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Thoughts on immigration

Immigration was one of the big issues for world politics in 2017. With rising nationalism and calls for building walls and deporting illegal immigrants and tightening immigration criteria, I have been considering the situation, both in terms of what an ideal set-up is and given everything else that is already in place, what a workable set-up is.

Firstly, let us look at what immigration is and why it occurs.

We are the most dominant species in the world only because we learnt to work and live in bigger and bigger tribes. While a tribe of tigers doesn't exceed a few dozen in number (including the cubs), we are the only species where pretty much every individual on the planet has clearly defined rules with which we can interact with complete strangers from anywhere else on the planet.

Naturally, there are a lot of advantages to working and living as part of a tribe. Those that stayed in tribes thrived longer than lone individuals in the forest. As a group, hunting was easier and more efficient. Tasks could be divided (like hunting and caring for the young) effectively. Over time, this even created surpluses where the work done by a few in the tribe was enough to subsist even the diseased, the old and the otherwise injured or deformed.

So, if a new individual had to be a part of a successful tribe, either that individual had to kill the leader and take over the role of leader, or abide by the rules of the existing leader and contribute to the tribe as expected by the leader. This is the understanding with which, a hundred thousand years ago, an individual could immigrate to a new tribe or group or community.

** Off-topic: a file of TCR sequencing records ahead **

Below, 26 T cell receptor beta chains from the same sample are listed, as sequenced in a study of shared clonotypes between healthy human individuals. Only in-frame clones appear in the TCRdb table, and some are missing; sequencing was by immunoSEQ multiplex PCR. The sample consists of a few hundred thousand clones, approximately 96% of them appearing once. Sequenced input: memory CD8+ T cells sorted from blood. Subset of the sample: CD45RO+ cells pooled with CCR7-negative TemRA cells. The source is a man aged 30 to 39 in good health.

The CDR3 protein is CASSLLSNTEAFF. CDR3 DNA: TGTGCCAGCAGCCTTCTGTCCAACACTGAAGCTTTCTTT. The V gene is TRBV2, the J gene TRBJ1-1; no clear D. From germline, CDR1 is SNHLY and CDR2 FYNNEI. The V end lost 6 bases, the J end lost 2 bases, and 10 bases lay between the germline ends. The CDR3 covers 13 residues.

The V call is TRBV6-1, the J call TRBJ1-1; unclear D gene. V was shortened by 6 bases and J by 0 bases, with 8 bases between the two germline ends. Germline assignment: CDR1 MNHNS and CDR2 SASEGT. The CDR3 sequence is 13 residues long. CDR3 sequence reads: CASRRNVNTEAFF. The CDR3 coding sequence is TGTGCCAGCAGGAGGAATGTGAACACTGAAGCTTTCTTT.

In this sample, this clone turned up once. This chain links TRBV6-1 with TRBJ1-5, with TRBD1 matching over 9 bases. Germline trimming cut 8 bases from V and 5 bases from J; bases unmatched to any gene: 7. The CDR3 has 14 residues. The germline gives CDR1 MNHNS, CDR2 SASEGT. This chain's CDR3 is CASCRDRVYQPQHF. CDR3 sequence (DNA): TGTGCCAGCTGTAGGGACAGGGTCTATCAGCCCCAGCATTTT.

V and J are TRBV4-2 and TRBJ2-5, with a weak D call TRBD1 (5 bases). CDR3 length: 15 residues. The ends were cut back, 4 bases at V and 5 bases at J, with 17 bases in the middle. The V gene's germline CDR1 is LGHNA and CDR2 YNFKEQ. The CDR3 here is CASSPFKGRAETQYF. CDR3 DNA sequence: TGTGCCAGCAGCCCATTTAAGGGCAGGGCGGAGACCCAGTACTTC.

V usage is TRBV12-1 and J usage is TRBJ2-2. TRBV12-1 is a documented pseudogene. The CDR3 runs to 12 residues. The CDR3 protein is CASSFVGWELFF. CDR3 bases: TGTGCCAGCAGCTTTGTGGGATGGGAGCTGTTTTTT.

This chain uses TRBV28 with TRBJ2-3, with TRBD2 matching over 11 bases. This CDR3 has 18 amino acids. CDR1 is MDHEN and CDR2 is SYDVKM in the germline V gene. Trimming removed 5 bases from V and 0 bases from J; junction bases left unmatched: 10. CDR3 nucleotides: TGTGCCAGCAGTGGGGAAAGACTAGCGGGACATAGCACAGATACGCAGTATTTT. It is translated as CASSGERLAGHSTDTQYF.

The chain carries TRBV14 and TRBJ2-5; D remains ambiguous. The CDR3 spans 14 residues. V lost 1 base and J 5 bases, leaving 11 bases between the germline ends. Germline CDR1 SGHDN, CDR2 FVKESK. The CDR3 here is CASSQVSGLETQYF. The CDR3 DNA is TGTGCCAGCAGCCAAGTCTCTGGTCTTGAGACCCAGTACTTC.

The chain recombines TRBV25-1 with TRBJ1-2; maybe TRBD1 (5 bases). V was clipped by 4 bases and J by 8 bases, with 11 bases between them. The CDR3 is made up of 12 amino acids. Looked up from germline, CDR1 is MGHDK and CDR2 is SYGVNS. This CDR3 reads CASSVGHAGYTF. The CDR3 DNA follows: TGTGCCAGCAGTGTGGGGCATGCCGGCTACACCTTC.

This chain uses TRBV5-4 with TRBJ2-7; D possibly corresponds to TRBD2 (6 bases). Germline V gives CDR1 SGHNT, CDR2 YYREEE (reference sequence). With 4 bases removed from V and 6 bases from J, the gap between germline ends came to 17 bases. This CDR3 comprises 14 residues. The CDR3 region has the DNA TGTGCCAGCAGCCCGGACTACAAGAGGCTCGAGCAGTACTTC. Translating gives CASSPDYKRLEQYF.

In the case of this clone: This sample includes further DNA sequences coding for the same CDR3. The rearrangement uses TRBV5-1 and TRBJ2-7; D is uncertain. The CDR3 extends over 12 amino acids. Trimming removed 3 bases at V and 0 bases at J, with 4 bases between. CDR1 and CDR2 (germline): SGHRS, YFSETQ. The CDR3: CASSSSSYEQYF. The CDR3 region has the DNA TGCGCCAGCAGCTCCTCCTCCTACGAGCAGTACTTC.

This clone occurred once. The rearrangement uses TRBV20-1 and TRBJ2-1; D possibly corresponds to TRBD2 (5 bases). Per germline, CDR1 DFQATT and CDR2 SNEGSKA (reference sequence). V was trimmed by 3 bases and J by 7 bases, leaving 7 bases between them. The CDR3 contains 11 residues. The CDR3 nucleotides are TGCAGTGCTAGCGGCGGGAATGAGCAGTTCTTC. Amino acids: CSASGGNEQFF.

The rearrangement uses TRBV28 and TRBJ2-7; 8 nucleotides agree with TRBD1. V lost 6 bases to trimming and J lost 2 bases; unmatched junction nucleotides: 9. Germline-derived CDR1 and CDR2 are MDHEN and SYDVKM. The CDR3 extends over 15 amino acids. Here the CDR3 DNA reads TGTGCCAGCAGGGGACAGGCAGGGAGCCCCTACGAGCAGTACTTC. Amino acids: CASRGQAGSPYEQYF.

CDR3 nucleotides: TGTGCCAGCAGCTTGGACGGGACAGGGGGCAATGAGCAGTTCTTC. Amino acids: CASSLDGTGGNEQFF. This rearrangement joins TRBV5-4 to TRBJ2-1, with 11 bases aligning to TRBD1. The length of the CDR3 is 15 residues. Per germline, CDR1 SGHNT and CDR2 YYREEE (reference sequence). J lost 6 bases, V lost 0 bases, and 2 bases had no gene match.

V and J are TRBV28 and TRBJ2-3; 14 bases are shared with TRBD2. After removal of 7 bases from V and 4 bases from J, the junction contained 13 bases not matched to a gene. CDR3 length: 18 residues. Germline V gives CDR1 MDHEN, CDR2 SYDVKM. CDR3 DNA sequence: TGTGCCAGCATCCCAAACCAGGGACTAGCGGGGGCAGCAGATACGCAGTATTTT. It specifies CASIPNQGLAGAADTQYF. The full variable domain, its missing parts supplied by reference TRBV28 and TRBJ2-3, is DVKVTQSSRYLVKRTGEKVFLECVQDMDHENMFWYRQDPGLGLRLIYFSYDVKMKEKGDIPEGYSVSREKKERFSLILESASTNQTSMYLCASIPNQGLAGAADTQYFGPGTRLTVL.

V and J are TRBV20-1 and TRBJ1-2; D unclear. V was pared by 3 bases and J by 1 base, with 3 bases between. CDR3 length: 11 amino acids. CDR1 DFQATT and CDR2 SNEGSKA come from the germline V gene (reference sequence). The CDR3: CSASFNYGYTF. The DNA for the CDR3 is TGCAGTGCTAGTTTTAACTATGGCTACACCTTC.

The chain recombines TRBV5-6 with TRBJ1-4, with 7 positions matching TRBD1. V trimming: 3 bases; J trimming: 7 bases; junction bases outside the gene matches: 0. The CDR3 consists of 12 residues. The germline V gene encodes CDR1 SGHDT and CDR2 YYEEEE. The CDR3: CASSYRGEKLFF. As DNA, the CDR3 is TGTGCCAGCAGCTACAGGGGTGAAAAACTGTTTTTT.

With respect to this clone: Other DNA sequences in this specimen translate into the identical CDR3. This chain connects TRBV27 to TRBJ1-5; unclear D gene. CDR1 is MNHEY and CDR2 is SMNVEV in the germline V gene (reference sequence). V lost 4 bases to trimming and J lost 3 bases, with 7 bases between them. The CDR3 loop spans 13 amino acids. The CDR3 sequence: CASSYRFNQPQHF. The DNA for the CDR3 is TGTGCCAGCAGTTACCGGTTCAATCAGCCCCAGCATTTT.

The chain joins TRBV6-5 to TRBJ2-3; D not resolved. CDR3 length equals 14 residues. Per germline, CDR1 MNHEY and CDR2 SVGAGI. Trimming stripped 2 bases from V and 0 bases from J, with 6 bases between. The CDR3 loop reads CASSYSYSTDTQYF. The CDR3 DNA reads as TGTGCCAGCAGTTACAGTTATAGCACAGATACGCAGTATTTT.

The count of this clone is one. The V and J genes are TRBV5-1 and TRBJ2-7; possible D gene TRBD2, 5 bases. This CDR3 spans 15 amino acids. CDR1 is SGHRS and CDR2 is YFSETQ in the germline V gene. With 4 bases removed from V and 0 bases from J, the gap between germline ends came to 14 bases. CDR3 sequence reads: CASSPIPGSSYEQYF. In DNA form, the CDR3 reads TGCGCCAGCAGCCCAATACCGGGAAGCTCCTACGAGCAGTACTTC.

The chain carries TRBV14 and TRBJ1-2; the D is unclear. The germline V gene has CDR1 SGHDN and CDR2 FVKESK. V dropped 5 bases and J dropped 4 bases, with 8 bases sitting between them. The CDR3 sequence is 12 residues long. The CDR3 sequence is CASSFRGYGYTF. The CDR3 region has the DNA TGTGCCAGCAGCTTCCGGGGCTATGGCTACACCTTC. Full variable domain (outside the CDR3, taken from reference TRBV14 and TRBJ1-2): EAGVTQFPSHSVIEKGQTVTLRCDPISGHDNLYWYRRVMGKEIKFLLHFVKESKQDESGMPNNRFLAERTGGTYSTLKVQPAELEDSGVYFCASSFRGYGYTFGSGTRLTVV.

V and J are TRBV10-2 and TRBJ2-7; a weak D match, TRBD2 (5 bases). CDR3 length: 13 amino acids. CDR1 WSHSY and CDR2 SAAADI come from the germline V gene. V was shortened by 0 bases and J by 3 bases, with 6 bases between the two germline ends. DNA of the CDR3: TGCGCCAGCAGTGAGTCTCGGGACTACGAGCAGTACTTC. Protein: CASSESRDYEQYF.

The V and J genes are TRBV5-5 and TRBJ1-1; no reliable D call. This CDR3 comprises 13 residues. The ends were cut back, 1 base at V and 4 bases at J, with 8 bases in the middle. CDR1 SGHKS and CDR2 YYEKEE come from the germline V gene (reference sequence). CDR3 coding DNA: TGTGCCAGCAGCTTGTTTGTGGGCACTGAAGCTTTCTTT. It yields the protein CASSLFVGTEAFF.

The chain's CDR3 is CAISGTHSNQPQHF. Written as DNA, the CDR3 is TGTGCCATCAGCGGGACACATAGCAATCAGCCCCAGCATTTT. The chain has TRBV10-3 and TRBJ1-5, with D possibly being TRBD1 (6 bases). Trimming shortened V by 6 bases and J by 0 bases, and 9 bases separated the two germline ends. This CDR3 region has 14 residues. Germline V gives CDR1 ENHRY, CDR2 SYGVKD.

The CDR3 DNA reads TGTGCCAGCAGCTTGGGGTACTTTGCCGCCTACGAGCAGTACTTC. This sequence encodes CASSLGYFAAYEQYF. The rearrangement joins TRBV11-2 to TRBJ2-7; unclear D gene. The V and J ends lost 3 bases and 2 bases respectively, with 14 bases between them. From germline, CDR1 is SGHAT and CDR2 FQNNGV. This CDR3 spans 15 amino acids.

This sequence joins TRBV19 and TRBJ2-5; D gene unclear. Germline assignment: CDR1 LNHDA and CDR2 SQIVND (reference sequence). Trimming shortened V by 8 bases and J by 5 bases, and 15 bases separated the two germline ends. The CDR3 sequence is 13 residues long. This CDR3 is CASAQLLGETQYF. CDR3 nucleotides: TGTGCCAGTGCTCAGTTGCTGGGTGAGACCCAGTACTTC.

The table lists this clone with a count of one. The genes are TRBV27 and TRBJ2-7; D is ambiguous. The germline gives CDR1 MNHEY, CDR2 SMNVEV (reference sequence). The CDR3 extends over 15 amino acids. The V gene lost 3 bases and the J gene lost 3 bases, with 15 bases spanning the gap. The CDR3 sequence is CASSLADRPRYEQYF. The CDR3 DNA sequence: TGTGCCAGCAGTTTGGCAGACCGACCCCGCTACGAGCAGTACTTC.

As we evolved as a species, we started to form bigger and bigger tribes and the immigration process grew more and more common. And as we started to live in cities and kingdoms, the way it worked was pretty much the same, except that the scale was much bigger. Now, millions of individuals could be a part of a tribe, paying taxes for the subsistence of the tribe or receiving benefits from the leaders of the tribe.

As kingdoms began to spring up all across the face of the Earth, these immigrations were often enforced and not voluntary. An individual belonging to tribe A had to hope that her king was strong enough to fend off attacks by armies of other kings, from tribes B or C or D. Otherwise, the winning tribe would impose their way of life and their rules (which often meant more taxes paid by new immigrants) which had to be adhered to. And there was no question of leaving the tribe because however bad life was under a conquering king, life and survival was much harder on their own.

Somewhere along the line, we came up with the idea of letting the members of the tribe choose the leader rather than have the strongest or the son of the strongest member of the tribe as the leader. And democracy was born. Which some kingdoms adopted. Some didn't, and still don't.

Over time, these kingdoms began to be identified as countries with strict geographical boundaries, that to a large extent, everyone on the planet agrees upon.

Now, because of the way each of these countries are run, and the history of how they fared against conquering countries of old, some have a very good standard of life and many don't.

Until just a century ago, individuals in rich and successful countries could buy or capture individuals from poorer countries and bring them over to work for them. We know this as slavery. And this kind of forced immigration has existed for thousands of years.

And then slavery was abolished. Now, all these people (and their children and grand children) that had undergone forced immigration had the same rights in successful and rich countries as those who were originally from those countries.

This meant that everyone had the same opportunities and the same benefits. At least on paper.